[0022] In various embodiments, one or more valves such as, for example, a second valve or a third valve may be used at various points to control the flow of hydraulic fluid 244 or of gas between components of a system for enabling shock strut shrink. In various embodiments, a valve such as first valve 308' may comprise at least one of a solenoid valve or a three way valve. In various embodiments, a second valve or a third valve may be in fluid communication with a vent such as vent 320 and a pneumatic cylinder such as pneumatic cylinder 312. In various embodiments, a gas from a gas supply such as gas supply 322 may comprise one of air or an inert gas mixture such as, for example, nitrogen or a gas supplied by an inerting system.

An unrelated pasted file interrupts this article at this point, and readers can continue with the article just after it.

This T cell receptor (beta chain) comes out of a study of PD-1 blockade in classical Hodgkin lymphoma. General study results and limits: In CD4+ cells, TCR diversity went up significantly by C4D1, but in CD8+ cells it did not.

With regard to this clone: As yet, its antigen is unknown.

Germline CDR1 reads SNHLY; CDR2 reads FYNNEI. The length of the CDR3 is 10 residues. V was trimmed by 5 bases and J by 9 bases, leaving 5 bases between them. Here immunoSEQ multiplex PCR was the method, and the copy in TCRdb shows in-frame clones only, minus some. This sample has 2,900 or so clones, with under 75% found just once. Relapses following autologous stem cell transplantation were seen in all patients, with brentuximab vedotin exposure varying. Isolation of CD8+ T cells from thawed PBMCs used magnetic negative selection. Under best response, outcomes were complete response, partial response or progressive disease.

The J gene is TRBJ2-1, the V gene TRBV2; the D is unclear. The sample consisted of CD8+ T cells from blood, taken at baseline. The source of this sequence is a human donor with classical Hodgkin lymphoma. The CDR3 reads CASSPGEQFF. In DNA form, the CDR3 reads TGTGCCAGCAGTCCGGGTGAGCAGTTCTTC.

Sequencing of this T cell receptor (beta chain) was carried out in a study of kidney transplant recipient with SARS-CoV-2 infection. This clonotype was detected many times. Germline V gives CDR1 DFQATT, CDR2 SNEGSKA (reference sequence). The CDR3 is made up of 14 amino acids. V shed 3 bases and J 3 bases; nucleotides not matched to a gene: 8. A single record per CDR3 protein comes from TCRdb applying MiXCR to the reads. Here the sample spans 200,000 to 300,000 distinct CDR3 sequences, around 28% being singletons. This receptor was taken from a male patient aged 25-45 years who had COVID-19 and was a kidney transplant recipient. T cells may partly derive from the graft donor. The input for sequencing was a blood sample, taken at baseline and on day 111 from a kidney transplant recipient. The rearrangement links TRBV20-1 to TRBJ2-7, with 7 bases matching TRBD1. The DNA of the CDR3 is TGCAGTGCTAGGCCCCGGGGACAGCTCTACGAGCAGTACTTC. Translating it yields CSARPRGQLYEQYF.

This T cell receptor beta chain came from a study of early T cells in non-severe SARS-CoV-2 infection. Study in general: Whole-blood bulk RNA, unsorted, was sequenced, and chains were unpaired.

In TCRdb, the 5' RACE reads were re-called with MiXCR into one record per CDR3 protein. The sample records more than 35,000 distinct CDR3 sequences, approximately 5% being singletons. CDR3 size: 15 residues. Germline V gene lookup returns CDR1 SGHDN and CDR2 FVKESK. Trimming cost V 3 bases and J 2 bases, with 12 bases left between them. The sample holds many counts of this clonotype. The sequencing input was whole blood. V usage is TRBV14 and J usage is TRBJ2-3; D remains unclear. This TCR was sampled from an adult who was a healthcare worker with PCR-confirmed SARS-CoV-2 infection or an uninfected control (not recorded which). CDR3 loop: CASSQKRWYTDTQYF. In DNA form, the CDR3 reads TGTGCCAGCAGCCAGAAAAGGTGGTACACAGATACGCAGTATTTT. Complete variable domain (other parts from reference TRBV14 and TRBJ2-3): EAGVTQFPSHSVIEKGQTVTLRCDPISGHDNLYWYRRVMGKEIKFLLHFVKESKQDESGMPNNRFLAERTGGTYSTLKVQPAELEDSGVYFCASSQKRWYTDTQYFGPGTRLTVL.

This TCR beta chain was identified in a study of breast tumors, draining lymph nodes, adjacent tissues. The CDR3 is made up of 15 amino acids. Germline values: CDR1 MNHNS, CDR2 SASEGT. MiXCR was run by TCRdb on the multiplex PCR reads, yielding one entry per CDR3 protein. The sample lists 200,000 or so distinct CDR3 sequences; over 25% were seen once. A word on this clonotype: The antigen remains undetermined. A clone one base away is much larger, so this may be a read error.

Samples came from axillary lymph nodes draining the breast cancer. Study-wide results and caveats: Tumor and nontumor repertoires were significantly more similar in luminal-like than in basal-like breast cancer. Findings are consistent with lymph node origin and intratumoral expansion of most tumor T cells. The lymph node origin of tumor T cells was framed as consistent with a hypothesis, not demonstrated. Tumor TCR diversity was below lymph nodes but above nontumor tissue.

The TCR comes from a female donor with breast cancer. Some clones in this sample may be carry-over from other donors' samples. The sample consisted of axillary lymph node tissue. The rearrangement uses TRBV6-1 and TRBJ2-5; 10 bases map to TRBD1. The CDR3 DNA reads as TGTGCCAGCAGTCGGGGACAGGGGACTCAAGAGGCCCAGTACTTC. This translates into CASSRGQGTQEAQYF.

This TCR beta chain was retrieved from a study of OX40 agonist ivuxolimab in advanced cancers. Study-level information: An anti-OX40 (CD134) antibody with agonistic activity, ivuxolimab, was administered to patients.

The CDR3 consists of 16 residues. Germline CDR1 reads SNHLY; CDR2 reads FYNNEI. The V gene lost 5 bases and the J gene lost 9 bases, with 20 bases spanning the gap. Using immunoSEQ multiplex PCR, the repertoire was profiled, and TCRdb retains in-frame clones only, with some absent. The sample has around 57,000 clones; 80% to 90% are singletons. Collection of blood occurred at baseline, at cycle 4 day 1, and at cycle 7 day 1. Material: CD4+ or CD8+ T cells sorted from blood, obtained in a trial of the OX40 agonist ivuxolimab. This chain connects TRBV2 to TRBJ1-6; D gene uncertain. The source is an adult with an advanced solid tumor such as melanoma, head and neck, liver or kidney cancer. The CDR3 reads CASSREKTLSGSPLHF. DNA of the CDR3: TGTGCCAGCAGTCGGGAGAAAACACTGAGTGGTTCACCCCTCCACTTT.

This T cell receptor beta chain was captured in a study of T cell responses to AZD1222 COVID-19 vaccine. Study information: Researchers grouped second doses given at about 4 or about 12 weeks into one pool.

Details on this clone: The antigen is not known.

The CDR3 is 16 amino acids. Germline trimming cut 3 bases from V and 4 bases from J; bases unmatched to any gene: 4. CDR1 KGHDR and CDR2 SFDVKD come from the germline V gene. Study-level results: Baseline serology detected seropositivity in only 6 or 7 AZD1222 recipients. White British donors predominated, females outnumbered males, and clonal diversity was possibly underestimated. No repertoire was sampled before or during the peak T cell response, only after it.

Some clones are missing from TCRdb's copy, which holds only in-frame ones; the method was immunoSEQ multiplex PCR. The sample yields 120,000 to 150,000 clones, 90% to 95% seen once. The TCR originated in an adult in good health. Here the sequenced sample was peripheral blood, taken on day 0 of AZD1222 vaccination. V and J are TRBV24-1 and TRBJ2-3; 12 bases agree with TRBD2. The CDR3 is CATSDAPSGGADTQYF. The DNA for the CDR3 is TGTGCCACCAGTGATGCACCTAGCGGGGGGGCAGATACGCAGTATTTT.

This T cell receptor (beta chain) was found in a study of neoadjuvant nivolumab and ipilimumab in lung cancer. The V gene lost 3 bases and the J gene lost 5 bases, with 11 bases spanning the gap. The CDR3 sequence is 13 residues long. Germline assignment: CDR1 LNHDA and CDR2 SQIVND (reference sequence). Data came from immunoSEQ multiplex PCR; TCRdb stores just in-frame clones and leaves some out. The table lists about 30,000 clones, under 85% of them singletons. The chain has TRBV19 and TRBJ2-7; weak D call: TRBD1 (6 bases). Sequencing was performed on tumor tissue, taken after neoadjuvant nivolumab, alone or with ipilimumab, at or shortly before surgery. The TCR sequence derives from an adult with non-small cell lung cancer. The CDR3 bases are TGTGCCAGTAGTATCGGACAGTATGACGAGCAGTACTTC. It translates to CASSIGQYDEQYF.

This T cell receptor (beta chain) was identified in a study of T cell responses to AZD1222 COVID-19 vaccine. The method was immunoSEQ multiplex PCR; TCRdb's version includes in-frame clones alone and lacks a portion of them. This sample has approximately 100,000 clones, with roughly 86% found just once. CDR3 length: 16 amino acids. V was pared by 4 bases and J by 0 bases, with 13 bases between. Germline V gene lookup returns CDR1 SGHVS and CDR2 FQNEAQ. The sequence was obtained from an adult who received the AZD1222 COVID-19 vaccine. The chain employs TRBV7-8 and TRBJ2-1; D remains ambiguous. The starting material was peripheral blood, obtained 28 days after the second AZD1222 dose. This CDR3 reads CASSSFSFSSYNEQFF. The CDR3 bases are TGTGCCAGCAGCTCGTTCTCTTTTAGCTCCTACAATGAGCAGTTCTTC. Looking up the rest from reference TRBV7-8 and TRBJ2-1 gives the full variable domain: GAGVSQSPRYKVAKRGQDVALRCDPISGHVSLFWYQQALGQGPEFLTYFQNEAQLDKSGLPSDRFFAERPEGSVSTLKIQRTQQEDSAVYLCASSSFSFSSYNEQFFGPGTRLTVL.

[0023] In various embodiments and with additional reference to FIG. 3B, a system 300 may comprise pneumatic pump 302, vent 320, valve B 318, accumulator 304, and valve A 308. In various embodiments, valve A 308, shrink port 214 and accumulator 304 are in fluid communication via hydraulic lines 306. In various embodiments, vent 320, valve B 318, accumulator 304, pneumatic pump 302, and gas supply 322 are in fluid communication via pneumatic lines 316. In various embodiments, system for enabling shock strut shrink 300 may comprise one or more feedback elements to monitor and measure system characteristics. For example, sensors 28 may be coupled to or in direct electronic communication with pneumatic pump 302, accumulator 304, valve A 308, valve B 318, pressure switch 314, landing gear 12, landing gear 14, and landing gear 16. Sensors 28 may comprise a temperature sensor, a torque sensor, a speed sensor, a pressure sensor, a position sensor, a displacement sensor, an accelerometer, a voltmeter, an ammeter, a wattmeter, or any other suitable measuring device known to those skilled in the art. Sensors 28 may be configured to measure a characteristic of an aircraft system or component. Sensors 28 may be configured to measure, for example, a weight-on-wheels condition, an oleo strut pressure, a shrink piston pressure, a shock strut position, a landing gear position, a valve position, a pump speed, or an accumulator pressure. Sensors 28 may be configured to transmit the measurements to controller 24, thereby providing sensor feedback about the aircraft system to controller 24. The sensor feedback may be, for example position feedback, temperature feedback, pressure feedback or other data.